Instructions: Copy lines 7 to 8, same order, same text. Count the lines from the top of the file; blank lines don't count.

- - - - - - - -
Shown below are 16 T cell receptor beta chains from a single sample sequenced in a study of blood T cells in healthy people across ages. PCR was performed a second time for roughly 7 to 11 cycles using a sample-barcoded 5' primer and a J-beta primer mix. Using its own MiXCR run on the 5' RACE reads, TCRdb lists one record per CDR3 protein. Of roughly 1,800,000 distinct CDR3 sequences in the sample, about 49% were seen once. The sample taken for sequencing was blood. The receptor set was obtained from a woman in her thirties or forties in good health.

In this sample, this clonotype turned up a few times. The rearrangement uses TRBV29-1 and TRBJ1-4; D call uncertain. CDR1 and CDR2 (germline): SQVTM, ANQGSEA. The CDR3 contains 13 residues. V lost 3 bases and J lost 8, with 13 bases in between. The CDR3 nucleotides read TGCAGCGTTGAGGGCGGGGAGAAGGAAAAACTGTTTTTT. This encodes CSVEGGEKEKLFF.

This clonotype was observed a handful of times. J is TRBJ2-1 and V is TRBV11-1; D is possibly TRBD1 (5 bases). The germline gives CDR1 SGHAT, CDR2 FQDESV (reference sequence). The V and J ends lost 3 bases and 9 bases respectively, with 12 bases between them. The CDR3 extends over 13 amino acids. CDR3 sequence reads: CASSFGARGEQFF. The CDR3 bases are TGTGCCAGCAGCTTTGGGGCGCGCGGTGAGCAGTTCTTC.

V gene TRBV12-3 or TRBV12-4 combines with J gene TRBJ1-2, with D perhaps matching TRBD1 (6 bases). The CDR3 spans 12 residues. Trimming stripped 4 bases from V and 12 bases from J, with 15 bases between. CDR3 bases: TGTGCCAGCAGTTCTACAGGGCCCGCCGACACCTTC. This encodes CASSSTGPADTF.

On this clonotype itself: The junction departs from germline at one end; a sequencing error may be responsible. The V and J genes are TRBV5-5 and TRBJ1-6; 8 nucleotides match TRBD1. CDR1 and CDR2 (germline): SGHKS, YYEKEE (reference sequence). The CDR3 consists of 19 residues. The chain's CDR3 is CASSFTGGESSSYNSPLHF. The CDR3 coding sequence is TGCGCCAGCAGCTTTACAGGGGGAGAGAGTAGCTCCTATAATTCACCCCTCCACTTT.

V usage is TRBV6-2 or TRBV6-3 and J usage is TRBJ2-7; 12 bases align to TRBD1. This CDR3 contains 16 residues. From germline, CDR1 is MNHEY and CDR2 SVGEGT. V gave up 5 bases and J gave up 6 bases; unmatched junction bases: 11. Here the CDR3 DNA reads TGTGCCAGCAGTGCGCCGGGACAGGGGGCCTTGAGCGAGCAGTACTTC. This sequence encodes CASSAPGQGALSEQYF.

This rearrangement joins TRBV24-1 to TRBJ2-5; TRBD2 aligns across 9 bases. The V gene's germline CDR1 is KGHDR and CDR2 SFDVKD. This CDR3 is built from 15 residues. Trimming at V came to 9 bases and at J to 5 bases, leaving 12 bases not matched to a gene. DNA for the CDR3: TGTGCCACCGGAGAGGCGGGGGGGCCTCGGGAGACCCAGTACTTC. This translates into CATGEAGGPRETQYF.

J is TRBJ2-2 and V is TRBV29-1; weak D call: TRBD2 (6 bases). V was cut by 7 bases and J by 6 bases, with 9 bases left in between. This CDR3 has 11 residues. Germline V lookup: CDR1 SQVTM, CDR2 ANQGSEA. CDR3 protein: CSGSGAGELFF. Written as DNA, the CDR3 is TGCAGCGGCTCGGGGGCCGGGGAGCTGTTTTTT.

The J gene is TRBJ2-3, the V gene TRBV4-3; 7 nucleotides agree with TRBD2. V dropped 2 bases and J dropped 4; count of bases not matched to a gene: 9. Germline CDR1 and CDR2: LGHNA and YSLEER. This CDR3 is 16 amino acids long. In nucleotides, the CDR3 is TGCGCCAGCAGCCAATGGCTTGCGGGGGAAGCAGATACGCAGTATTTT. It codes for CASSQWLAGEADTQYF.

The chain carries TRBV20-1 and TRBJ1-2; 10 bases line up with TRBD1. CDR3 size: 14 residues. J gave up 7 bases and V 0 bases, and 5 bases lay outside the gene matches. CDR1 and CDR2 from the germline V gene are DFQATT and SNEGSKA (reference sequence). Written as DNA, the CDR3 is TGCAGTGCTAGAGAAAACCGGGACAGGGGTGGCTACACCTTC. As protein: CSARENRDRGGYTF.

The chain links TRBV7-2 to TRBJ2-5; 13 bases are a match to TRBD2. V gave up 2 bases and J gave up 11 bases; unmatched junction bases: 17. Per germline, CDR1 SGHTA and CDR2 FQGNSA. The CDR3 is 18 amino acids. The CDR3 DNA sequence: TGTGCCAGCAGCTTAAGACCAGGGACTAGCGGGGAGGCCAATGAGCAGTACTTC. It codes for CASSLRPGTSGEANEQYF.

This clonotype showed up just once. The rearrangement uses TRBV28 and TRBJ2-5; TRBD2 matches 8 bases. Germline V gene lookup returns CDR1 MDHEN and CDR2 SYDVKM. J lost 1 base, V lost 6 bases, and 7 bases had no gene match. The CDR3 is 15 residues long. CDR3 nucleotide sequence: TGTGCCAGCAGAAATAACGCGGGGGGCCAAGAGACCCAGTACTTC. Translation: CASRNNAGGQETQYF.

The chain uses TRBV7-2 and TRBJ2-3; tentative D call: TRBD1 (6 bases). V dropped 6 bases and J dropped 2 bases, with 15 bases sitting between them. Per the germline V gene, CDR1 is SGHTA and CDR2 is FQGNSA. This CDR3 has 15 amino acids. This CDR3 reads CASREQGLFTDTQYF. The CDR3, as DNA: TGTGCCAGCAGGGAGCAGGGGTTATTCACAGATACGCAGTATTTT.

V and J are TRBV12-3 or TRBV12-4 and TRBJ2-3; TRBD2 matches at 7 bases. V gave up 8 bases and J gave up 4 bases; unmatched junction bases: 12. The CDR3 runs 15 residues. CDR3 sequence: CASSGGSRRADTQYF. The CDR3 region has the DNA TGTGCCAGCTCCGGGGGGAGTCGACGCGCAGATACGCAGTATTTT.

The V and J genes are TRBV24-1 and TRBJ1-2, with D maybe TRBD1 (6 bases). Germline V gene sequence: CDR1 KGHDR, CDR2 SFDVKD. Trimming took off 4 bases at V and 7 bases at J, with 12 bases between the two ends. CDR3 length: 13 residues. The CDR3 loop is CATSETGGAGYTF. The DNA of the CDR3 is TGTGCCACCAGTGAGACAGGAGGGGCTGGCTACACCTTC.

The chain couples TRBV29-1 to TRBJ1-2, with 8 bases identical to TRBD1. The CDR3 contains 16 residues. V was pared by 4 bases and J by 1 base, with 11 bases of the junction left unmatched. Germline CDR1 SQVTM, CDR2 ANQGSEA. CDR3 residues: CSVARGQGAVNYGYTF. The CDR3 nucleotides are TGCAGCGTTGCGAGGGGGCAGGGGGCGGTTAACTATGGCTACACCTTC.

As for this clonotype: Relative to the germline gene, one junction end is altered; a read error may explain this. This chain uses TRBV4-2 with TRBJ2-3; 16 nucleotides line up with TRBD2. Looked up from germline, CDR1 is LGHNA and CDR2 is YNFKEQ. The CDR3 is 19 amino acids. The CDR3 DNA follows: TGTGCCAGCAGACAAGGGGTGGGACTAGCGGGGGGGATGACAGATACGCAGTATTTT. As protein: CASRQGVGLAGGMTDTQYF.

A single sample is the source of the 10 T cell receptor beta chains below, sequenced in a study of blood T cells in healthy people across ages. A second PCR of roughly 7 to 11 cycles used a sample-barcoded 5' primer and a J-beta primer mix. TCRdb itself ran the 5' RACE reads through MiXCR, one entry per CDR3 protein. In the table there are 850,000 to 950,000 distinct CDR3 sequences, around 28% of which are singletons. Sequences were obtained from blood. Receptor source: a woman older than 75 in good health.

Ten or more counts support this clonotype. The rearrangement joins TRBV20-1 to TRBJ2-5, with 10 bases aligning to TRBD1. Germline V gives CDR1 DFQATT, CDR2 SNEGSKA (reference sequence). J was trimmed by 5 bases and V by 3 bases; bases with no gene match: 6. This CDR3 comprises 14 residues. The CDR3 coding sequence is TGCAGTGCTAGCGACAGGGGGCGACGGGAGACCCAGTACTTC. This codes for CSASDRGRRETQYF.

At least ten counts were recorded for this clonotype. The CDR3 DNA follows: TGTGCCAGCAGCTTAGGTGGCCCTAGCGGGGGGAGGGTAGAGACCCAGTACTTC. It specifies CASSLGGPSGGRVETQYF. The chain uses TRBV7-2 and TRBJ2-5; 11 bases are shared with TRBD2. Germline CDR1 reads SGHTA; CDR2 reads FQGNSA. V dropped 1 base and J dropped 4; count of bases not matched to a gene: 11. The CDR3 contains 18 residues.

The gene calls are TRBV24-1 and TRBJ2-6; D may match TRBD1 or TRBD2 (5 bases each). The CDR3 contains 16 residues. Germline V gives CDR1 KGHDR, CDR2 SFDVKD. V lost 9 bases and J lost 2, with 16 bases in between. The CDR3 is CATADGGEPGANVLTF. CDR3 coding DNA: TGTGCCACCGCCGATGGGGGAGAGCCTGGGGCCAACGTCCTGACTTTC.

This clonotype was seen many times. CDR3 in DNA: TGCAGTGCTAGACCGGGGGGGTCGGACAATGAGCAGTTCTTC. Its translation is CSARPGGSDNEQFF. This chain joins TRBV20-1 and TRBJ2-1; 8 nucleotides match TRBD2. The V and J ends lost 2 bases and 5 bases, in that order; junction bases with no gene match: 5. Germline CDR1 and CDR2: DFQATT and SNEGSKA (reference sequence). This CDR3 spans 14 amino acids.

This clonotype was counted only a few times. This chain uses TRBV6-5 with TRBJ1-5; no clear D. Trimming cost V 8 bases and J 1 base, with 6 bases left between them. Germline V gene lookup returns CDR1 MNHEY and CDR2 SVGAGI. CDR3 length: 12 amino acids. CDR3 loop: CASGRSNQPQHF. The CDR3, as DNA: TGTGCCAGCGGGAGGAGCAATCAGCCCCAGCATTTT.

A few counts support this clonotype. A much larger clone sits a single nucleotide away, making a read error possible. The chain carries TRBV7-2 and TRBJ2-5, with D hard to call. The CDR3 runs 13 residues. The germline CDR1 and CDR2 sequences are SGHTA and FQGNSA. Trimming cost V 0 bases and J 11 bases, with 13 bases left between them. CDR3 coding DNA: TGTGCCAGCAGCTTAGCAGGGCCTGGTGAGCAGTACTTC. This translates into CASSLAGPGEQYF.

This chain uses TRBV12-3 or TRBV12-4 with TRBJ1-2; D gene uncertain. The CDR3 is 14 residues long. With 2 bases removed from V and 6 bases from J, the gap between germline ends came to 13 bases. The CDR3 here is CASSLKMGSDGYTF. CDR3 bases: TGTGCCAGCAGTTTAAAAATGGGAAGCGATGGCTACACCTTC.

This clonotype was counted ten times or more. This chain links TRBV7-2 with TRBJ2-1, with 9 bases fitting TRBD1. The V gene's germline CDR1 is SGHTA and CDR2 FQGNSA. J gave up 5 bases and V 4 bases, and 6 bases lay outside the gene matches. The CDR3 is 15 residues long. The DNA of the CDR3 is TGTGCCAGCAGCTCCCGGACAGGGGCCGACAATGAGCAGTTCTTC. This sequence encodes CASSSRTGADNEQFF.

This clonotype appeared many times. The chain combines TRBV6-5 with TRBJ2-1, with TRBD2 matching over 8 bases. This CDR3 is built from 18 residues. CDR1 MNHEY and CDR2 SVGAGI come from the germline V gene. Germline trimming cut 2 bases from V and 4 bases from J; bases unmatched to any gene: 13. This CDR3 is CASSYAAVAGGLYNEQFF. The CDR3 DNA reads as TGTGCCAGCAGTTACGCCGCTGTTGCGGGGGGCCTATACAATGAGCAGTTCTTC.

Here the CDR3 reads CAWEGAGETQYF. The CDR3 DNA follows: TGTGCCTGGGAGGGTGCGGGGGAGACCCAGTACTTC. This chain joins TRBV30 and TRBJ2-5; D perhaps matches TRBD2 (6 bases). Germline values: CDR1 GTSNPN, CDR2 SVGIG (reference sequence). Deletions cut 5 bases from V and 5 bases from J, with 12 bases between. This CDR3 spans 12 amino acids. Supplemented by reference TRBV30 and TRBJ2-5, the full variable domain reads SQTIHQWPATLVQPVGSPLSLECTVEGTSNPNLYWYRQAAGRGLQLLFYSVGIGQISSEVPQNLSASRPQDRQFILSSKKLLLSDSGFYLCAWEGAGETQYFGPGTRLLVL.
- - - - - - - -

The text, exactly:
This rearrangement joins TRBV24-1 to TRBJ2-5; TRBD2 aligns across 9 bases. The V gene's germline CDR1 is KGHDR and CDR2 SFDVKD. This CDR3 is built from 15 residues. Trimming at V came to 9 bases and at J to 5 bases, leaving 12 bases not matched to a gene. DNA for the CDR3: TGTGCCACCGGAGAGGCGGGGGGGCCTCGGGAGACCCAGTACTTC. This translates into CATGEAGGPRETQYF.

J is TRBJ2-2 and V is TRBV29-1; weak D call: TRBD2 (6 bases). V was cut by 7 bases and J by 6 bases, with 9 bases left in between. This CDR3 has 11 residues. Germline V lookup: CDR1 SQVTM, CDR2 ANQGSEA. CDR3 protein: CSGSGAGELFF. Written as DNA, the CDR3 is TGCAGCGGCTCGGGGGCCGGGGAGCTGTTTTTT.